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School attendance and district and school size

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  • Jones, John T.
  • Toma, Eugenia F.
  • Zimmer, Ron W.
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    Abstract

    The size of schools and districts in which they are located has become a salient policy issue in recent years. While consolidation of school districts and expanding high school size were in vogue from the 1960s until recently, funding agencies are now sponsoring projects to reduce school size under the assumption that smaller schools will lead to higher academic achievement. There has been some scholarly work that focuses on the effects of size on achievement and recently, this literature has included district size and the competitive effects that size might generate on educational outcomes. In this paper, we focus explicitly on both district size and school size and look at a particular aspect of educational output. We argue that average daily attendance (ADA) is an output variable that is influenced by the enrollment in a school and the number of schools in a district. School attendance is critical to both achievement and dropout rates and is a directly measurable attribute of schooling. We use data from Texas schools and school districts to estimate size effects on this important policy variable.

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    Bibliographic Info

    Article provided by Elsevier in its journal Economics of Education Review.

    Volume (Year): 27 (2008)
    Issue (Month): 2 (April)
    Pages: 140-148

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    Handle: RePEc:eee:ecoedu:v:27:y:2008:i:2:p:140-148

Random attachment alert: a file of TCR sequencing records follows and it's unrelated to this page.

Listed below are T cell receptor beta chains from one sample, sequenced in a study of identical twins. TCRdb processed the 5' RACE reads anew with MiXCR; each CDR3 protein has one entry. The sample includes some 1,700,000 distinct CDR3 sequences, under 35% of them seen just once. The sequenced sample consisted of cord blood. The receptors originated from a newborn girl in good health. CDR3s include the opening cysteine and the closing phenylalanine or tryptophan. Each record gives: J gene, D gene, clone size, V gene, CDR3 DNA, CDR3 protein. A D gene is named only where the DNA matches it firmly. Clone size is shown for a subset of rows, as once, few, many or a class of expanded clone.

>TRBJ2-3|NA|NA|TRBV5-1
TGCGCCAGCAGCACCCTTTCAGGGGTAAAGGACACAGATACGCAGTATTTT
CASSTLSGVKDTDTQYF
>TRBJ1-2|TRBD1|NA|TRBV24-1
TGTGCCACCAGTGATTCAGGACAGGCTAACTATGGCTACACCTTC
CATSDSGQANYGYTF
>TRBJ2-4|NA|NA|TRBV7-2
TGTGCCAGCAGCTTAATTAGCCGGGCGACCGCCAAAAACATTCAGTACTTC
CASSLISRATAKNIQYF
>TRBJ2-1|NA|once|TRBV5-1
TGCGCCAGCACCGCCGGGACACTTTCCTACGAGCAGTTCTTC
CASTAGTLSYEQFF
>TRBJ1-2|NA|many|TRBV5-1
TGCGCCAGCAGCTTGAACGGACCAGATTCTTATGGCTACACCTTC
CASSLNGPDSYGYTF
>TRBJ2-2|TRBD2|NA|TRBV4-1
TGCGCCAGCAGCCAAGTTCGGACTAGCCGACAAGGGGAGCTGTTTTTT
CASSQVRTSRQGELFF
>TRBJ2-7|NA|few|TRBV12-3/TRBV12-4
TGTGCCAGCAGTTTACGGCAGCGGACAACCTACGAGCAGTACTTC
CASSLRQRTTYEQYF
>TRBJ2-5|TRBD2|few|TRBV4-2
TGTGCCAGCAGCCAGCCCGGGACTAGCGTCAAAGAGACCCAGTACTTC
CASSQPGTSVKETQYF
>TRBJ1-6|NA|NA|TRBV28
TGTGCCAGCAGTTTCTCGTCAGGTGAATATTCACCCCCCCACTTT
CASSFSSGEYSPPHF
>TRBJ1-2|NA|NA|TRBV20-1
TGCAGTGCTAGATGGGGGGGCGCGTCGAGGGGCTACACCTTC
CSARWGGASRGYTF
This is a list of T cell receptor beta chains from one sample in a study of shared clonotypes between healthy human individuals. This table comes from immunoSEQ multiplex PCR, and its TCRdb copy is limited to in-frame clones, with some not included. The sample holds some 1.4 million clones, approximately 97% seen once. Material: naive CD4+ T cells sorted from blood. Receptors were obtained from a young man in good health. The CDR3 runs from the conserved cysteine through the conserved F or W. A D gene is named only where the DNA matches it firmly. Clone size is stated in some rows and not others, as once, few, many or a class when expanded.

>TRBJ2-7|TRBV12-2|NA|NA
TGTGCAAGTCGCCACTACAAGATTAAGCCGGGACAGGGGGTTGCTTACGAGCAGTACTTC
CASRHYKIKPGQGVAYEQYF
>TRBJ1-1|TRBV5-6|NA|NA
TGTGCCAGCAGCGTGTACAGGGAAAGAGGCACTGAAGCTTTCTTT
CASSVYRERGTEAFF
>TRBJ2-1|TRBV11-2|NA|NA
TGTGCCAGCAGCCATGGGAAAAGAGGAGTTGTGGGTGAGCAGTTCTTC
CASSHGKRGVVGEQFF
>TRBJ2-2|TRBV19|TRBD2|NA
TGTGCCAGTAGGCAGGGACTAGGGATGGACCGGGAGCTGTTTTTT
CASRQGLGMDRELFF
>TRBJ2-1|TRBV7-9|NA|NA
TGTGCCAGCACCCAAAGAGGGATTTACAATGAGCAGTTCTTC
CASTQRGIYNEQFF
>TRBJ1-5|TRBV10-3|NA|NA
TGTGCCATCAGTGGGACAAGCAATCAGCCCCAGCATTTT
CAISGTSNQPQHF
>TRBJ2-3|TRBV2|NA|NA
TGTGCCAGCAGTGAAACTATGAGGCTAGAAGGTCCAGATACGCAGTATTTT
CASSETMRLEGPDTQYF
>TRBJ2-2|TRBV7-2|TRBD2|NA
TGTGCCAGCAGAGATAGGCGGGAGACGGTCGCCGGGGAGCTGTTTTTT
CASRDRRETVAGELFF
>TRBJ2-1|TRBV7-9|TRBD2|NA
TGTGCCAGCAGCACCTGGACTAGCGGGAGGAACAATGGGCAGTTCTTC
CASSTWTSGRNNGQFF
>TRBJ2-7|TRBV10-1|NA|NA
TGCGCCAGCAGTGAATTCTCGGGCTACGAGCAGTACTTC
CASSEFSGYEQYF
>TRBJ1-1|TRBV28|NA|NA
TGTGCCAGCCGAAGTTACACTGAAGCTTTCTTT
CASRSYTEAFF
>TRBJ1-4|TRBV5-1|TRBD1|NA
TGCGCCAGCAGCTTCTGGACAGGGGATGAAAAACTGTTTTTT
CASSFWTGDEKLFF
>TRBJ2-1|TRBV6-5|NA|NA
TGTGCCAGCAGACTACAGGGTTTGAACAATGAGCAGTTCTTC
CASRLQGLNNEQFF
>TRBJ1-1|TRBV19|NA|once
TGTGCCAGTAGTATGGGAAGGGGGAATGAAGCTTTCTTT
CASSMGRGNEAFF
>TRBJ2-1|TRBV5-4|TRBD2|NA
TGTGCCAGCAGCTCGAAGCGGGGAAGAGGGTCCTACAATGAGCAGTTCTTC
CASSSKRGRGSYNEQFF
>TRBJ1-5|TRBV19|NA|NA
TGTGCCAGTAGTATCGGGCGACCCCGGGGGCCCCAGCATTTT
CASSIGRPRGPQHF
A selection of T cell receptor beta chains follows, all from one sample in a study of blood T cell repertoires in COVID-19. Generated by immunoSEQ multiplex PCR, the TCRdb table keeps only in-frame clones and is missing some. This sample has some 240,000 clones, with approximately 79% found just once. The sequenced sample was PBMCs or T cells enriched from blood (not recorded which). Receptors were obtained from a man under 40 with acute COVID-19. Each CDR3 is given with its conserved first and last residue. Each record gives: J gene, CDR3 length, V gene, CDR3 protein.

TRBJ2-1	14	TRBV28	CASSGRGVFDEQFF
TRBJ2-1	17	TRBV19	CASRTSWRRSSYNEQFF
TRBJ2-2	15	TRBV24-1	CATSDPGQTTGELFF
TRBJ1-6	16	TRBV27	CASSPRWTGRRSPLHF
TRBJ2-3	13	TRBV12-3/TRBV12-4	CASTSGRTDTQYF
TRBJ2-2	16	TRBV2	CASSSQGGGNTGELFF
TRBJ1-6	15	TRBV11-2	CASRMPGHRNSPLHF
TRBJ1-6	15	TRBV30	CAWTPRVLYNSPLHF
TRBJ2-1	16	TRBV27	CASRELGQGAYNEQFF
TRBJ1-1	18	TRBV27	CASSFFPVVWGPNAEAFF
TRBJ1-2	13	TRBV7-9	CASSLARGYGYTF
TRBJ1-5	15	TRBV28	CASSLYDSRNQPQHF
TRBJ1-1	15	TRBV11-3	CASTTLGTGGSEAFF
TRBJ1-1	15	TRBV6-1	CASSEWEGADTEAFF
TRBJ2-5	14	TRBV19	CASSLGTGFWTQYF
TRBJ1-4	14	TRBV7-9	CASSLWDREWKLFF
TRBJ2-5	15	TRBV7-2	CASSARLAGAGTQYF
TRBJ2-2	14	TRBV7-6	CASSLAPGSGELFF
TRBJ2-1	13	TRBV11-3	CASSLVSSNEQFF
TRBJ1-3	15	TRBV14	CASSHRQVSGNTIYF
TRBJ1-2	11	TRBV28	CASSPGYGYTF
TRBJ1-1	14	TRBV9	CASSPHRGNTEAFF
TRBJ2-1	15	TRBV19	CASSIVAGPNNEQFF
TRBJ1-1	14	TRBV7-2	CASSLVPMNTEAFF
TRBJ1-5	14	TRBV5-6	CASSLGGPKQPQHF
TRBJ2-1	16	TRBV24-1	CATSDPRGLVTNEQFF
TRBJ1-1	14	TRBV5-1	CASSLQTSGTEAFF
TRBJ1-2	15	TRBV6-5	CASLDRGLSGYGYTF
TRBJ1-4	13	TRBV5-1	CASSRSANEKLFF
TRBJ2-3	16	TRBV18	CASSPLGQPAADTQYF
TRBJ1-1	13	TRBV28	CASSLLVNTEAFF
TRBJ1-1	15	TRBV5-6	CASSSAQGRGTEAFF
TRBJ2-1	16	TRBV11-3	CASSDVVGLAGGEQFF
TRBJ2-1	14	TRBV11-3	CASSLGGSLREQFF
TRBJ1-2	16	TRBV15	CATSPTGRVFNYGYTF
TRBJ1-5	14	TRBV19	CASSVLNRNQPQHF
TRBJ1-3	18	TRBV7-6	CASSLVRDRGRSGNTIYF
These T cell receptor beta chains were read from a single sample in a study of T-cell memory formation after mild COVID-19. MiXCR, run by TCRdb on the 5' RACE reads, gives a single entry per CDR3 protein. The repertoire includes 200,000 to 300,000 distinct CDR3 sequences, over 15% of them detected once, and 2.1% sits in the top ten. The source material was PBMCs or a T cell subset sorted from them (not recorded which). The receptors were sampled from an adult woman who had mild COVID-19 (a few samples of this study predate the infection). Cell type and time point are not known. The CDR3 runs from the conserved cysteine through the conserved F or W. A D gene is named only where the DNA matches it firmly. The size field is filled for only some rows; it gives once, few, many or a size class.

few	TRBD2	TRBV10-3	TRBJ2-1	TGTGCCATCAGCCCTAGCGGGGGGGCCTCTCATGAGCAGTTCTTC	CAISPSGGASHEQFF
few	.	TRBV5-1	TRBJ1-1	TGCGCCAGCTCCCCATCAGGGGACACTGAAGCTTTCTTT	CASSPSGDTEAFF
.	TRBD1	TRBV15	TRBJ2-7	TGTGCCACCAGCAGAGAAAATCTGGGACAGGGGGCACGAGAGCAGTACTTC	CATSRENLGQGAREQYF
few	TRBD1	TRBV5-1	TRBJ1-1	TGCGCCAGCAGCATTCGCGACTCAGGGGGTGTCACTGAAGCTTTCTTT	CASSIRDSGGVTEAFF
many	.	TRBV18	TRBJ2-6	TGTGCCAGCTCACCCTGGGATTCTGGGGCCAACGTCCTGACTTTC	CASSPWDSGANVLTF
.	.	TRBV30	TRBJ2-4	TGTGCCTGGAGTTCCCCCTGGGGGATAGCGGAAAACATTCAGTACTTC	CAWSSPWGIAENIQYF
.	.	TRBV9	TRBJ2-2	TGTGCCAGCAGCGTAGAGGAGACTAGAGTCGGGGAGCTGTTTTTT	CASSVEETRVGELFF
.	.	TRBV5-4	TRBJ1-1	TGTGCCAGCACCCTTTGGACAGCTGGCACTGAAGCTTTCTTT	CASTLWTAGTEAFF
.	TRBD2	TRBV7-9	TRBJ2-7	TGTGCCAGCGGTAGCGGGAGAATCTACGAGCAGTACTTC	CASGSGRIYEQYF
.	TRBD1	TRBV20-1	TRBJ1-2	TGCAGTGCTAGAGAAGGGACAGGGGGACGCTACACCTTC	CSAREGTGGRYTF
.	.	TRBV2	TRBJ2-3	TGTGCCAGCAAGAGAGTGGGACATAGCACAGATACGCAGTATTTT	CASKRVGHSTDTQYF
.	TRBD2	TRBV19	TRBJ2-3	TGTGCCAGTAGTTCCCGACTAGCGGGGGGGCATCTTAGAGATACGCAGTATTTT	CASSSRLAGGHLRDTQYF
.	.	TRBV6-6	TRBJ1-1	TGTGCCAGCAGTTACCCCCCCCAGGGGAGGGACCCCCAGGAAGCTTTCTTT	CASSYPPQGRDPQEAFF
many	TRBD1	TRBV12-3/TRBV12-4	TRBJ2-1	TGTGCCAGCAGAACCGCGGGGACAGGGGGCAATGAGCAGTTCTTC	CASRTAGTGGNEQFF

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    Web page: http://www.elsevier.com/locate/econedurev

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    1. Borland, Melvin V. & Howsen, Roy M, 1992. "Student academic achievement and the degree of market concentration in education," Economics of Education Review, Elsevier, vol. 11(1), pages 31-39, March.
    2. Andrews, Matthew & Duncombe, William & Yinger, John, 2002. "Revisiting economies of size in American education: are we any closer to a consensus?," Economics of Education Review, Elsevier, vol. 21(3), pages 245-262, June.
    3. Brasington, David M., 1999. "Joint provision of public goods: the consolidation of school districts," Journal of Public Economics, Elsevier, vol. 73(3), pages 373-393, September.
    4. Kuziemko, Ilyana, 2006. "Using shocks to school enrollment to estimate the effect of school size on student achievement," Economics of Education Review, Elsevier, vol. 25(1), pages 63-75, February.
    5. Ron W Zimmer & Eugenia F Toma, 2000. "Peer effects in private and public schools across countries," Journal of Policy Analysis and Management, John Wiley & Sons, Ltd., vol. 19(1), pages 75-92.
    6. Randall W. Eberts & Ellen K. Schwartz & Joe A. Stone, 1990. "School reform, school size, and student achievement," Economic Review, Federal Reserve Bank of Cleveland, issue Q II, pages 2-15.
    7. Driscoll, Donna & Halcoussis, Dennis & Svorny, Shirley, 2003. "School district size and student performance," Economics of Education Review, Elsevier, vol. 22(2), pages 193-201, April.
    8. Caroline Minter Hoxby, 1994. "Does Competition Among Public Schools Benefit Students and Taxpayers?," NBER Working Papers 4979, National Bureau of Economic Research, Inc.
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    Cited by:
    1. Humlum, Maria Knoth & Smith, Nina, 2014. "Long-Term Effects of School Size on Students' Outcomes," IZA Discussion Papers 8032, Institute for the Study of Labor (IZA).
    2. McMullen, Steven C. & Rouse, Kathryn E., 2012. "School crowding, year-round schooling, and mobile classroom use: Evidence from North Carolina," Economics of Education Review, Elsevier, vol. 31(5), pages 812-823.

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